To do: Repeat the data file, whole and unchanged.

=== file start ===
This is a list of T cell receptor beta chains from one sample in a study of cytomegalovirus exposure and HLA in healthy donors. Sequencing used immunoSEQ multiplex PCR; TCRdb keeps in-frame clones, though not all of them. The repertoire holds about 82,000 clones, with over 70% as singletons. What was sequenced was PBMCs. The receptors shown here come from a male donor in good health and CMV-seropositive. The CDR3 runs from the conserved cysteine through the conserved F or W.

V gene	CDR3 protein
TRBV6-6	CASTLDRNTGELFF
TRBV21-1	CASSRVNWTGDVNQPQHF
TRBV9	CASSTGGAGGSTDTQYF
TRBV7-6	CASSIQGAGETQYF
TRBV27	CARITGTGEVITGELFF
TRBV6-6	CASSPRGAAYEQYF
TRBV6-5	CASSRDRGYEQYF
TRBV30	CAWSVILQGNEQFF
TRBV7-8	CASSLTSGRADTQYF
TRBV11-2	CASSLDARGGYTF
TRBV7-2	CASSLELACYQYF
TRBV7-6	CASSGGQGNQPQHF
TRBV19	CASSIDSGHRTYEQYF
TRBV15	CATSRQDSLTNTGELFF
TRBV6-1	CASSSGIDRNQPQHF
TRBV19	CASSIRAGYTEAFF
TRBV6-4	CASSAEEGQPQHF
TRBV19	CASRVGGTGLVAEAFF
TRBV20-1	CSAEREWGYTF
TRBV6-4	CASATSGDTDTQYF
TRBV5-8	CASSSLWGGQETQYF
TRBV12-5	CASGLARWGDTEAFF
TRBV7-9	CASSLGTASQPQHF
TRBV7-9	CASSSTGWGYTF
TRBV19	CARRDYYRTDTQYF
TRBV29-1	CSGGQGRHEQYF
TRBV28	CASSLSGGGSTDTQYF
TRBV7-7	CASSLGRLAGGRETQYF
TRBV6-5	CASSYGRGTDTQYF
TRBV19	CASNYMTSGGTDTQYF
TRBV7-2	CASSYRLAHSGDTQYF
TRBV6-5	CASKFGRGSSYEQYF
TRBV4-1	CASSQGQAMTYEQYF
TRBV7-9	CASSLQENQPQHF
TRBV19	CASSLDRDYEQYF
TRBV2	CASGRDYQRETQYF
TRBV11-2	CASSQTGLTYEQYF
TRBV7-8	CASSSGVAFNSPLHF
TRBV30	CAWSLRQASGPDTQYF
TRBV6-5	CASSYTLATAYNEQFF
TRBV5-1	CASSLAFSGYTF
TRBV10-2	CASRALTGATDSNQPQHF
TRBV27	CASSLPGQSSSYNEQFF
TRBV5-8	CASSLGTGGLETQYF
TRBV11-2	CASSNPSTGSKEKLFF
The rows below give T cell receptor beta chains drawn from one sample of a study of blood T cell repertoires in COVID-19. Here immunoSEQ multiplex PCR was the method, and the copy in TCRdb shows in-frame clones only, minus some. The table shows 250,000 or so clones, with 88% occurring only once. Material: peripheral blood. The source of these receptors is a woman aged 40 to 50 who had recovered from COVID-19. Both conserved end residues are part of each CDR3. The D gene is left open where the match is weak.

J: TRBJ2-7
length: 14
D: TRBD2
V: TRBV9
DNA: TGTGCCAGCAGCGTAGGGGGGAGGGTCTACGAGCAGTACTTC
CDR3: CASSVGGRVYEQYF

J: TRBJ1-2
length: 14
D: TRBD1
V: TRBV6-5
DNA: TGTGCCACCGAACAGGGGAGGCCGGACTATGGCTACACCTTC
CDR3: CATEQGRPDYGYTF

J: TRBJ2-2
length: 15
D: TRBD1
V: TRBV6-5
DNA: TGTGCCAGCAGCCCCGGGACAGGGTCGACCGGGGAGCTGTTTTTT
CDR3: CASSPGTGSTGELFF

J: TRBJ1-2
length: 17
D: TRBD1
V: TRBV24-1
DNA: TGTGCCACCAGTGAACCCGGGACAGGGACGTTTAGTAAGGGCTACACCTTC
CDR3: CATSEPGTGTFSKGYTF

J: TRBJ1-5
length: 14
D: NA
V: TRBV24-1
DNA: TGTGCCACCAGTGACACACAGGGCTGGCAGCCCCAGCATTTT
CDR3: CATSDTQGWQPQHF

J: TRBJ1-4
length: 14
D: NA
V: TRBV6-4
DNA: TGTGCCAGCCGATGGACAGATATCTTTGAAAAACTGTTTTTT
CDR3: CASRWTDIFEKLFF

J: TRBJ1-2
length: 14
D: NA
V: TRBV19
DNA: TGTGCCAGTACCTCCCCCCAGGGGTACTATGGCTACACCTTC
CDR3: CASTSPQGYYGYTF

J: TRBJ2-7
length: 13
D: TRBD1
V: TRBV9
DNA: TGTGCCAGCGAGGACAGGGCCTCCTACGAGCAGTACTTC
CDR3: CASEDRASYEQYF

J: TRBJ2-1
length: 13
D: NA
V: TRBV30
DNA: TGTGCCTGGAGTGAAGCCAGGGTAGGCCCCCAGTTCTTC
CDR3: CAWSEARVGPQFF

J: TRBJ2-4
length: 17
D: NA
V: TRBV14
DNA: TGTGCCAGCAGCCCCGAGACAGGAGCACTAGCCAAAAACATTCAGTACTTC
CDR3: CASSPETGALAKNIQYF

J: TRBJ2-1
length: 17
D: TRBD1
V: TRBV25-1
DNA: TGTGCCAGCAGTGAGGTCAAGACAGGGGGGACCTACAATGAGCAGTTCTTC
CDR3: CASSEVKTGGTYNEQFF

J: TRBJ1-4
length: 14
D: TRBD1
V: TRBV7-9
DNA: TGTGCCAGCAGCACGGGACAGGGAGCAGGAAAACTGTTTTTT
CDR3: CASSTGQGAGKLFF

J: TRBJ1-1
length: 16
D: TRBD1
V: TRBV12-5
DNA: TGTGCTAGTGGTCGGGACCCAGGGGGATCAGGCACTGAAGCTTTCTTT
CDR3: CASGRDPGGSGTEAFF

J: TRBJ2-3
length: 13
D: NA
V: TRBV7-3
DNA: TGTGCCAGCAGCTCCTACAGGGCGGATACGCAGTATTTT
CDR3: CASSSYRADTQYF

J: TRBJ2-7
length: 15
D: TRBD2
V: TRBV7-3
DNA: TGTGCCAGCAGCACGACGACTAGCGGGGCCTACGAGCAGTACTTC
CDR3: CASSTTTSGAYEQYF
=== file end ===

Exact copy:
This is a list of T cell receptor beta chains from one sample in a study of cytomegalovirus exposure and HLA in healthy donors. Sequencing used immunoSEQ multiplex PCR; TCRdb keeps in-frame clones, though not all of them. The repertoire holds about 82,000 clones, with over 70% as singletons. What was sequenced was PBMCs. The receptors shown here come from a male donor in good health and CMV-seropositive. The CDR3 runs from the conserved cysteine through the conserved F or W.

V gene	CDR3 protein
TRBV6-6	CASTLDRNTGELFF
TRBV21-1	CASSRVNWTGDVNQPQHF
TRBV9	CASSTGGAGGSTDTQYF
TRBV7-6	CASSIQGAGETQYF
TRBV27	CARITGTGEVITGELFF
TRBV6-6	CASSPRGAAYEQYF
TRBV6-5	CASSRDRGYEQYF
TRBV30	CAWSVILQGNEQFF
TRBV7-8	CASSLTSGRADTQYF
TRBV11-2	CASSLDARGGYTF
TRBV7-2	CASSLELACYQYF
TRBV7-6	CASSGGQGNQPQHF
TRBV19	CASSIDSGHRTYEQYF
TRBV15	CATSRQDSLTNTGELFF
TRBV6-1	CASSSGIDRNQPQHF
TRBV19	CASSIRAGYTEAFF
TRBV6-4	CASSAEEGQPQHF
TRBV19	CASRVGGTGLVAEAFF
TRBV20-1	CSAEREWGYTF
TRBV6-4	CASATSGDTDTQYF
TRBV5-8	CASSSLWGGQETQYF
TRBV12-5	CASGLARWGDTEAFF
TRBV7-9	CASSLGTASQPQHF
TRBV7-9	CASSSTGWGYTF
TRBV19	CARRDYYRTDTQYF
TRBV29-1	CSGGQGRHEQYF
TRBV28	CASSLSGGGSTDTQYF
TRBV7-7	CASSLGRLAGGRETQYF
TRBV6-5	CASSYGRGTDTQYF
TRBV19	CASNYMTSGGTDTQYF
TRBV7-2	CASSYRLAHSGDTQYF
TRBV6-5	CASKFGRGSSYEQYF
TRBV4-1	CASSQGQAMTYEQYF
TRBV7-9	CASSLQENQPQHF
TRBV19	CASSLDRDYEQYF
TRBV2	CASGRDYQRETQYF
TRBV11-2	CASSQTGLTYEQYF
TRBV7-8	CASSSGVAFNSPLHF
TRBV30	CAWSLRQASGPDTQYF
TRBV6-5	CASSYTLATAYNEQFF
TRBV5-1	CASSLAFSGYTF
TRBV10-2	CASRALTGATDSNQPQHF
TRBV27	CASSLPGQSSSYNEQFF
TRBV5-8	CASSLGTGGLETQYF
TRBV11-2	CASSNPSTGSKEKLFF
The rows below give T cell receptor beta chains drawn from one sample of a study of blood T cell repertoires in COVID-19. Here immunoSEQ multiplex PCR was the method, and the copy in TCRdb shows in-frame clones only, minus some. The table shows 250,000 or so clones, with 88% occurring only once. Material: peripheral blood. The source of these receptors is a woman aged 40 to 50 who had recovered from COVID-19. Both conserved end residues are part of each CDR3. The D gene is left open where the match is weak.

J: TRBJ2-7
length: 14
D: TRBD2
V: TRBV9
DNA: TGTGCCAGCAGCGTAGGGGGGAGGGTCTACGAGCAGTACTTC
CDR3: CASSVGGRVYEQYF

J: TRBJ1-2
length: 14
D: TRBD1
V: TRBV6-5
DNA: TGTGCCACCGAACAGGGGAGGCCGGACTATGGCTACACCTTC
CDR3: CATEQGRPDYGYTF

J: TRBJ2-2
length: 15
D: TRBD1
V: TRBV6-5
DNA: TGTGCCAGCAGCCCCGGGACAGGGTCGACCGGGGAGCTGTTTTTT
CDR3: CASSPGTGSTGELFF

J: TRBJ1-2
length: 17
D: TRBD1
V: TRBV24-1
DNA: TGTGCCACCAGTGAACCCGGGACAGGGACGTTTAGTAAGGGCTACACCTTC
CDR3: CATSEPGTGTFSKGYTF

J: TRBJ1-5
length: 14
D: NA
V: TRBV24-1
DNA: TGTGCCACCAGTGACACACAGGGCTGGCAGCCCCAGCATTTT
CDR3: CATSDTQGWQPQHF

J: TRBJ1-4
length: 14
D: NA
V: TRBV6-4
DNA: TGTGCCAGCCGATGGACAGATATCTTTGAAAAACTGTTTTTT
CDR3: CASRWTDIFEKLFF

J: TRBJ1-2
length: 14
D: NA
V: TRBV19
DNA: TGTGCCAGTACCTCCCCCCAGGGGTACTATGGCTACACCTTC
CDR3: CASTSPQGYYGYTF

J: TRBJ2-7
length: 13
D: TRBD1
V: TRBV9
DNA: TGTGCCAGCGAGGACAGGGCCTCCTACGAGCAGTACTTC
CDR3: CASEDRASYEQYF

J: TRBJ2-1
length: 13
D: NA
V: TRBV30
DNA: TGTGCCTGGAGTGAAGCCAGGGTAGGCCCCCAGTTCTTC
CDR3: CAWSEARVGPQFF

J: TRBJ2-4
length: 17
D: NA
V: TRBV14
DNA: TGTGCCAGCAGCCCCGAGACAGGAGCACTAGCCAAAAACATTCAGTACTTC
CDR3: CASSPETGALAKNIQYF

J: TRBJ2-1
length: 17
D: TRBD1
V: TRBV25-1
DNA: TGTGCCAGCAGTGAGGTCAAGACAGGGGGGACCTACAATGAGCAGTTCTTC
CDR3: CASSEVKTGGTYNEQFF

J: TRBJ1-4
length: 14
D: TRBD1
V: TRBV7-9
DNA: TGTGCCAGCAGCACGGGACAGGGAGCAGGAAAACTGTTTTTT
CDR3: CASSTGQGAGKLFF

J: TRBJ1-1
length: 16
D: TRBD1
V: TRBV12-5
DNA: TGTGCTAGTGGTCGGGACCCAGGGGGATCAGGCACTGAAGCTTTCTTT
CDR3: CASGRDPGGSGTEAFF

J: TRBJ2-3
length: 13
D: NA
V: TRBV7-3
DNA: TGTGCCAGCAGCTCCTACAGGGCGGATACGCAGTATTTT
CDR3: CASSSYRADTQYF

J: TRBJ2-7
length: 15
D: TRBD2
V: TRBV7-3
DNA: TGTGCCAGCAGCACGACGACTAGCGGGGCCTACGAGCAGTACTTC
CDR3: CASSTTTSGAYEQYF